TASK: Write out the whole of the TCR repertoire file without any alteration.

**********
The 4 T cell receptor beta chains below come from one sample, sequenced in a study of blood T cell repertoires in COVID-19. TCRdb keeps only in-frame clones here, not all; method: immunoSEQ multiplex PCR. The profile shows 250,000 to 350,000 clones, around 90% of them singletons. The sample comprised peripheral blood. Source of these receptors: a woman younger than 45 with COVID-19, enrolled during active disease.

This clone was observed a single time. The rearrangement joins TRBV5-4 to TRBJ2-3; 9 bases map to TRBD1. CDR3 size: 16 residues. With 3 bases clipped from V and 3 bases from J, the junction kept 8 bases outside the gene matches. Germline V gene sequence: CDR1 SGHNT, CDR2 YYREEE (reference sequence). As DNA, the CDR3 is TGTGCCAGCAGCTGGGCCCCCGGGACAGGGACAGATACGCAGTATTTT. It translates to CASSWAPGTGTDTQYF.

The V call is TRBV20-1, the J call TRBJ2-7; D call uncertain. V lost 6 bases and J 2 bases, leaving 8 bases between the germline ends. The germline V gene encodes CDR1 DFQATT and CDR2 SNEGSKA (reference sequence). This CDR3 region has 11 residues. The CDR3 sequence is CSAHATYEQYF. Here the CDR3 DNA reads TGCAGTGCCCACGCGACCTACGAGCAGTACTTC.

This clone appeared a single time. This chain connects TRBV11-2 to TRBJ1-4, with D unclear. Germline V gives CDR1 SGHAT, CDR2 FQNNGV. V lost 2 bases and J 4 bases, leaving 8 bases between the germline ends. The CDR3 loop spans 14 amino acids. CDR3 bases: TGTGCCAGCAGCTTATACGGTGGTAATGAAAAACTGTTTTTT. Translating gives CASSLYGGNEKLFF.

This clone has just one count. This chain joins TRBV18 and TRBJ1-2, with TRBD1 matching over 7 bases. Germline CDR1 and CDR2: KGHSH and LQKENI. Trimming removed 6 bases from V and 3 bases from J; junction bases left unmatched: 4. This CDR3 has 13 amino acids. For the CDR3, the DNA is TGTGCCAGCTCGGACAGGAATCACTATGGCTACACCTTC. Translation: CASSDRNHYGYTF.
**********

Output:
The 4 T cell receptor beta chains below come from one sample, sequenced in a study of blood T cell repertoires in COVID-19. TCRdb keeps only in-frame clones here, not all; method: immunoSEQ multiplex PCR. The profile shows 250,000 to 350,000 clones, around 90% of them singletons. The sample comprised peripheral blood. Source of these receptors: a woman younger than 45 with COVID-19, enrolled during active disease.

This clone was observed a single time. The rearrangement joins TRBV5-4 to TRBJ2-3; 9 bases map to TRBD1. CDR3 size: 16 residues. With 3 bases clipped from V and 3 bases from J, the junction kept 8 bases outside the gene matches. Germline V gene sequence: CDR1 SGHNT, CDR2 YYREEE (reference sequence). As DNA, the CDR3 is TGTGCCAGCAGCTGGGCCCCCGGGACAGGGACAGATACGCAGTATTTT. It translates to CASSWAPGTGTDTQYF.

The V call is TRBV20-1, the J call TRBJ2-7; D call uncertain. V lost 6 bases and J 2 bases, leaving 8 bases between the germline ends. The germline V gene encodes CDR1 DFQATT and CDR2 SNEGSKA (reference sequence). This CDR3 region has 11 residues. The CDR3 sequence is CSAHATYEQYF. Here the CDR3 DNA reads TGCAGTGCCCACGCGACCTACGAGCAGTACTTC.

This clone appeared a single time. This chain connects TRBV11-2 to TRBJ1-4, with D unclear. Germline V gives CDR1 SGHAT, CDR2 FQNNGV. V lost 2 bases and J 4 bases, leaving 8 bases between the germline ends. The CDR3 loop spans 14 amino acids. CDR3 bases: TGTGCCAGCAGCTTATACGGTGGTAATGAAAAACTGTTTTTT. Translating gives CASSLYGGNEKLFF.

This clone has just one count. This chain joins TRBV18 and TRBJ1-2, with TRBD1 matching over 7 bases. Germline CDR1 and CDR2: KGHSH and LQKENI. Trimming removed 6 bases from V and 3 bases from J; junction bases left unmatched: 4. This CDR3 has 13 amino acids. For the CDR3, the DNA is TGTGCCAGCTCGGACAGGAATCACTATGGCTACACCTTC. Translation: CASSDRNHYGYTF.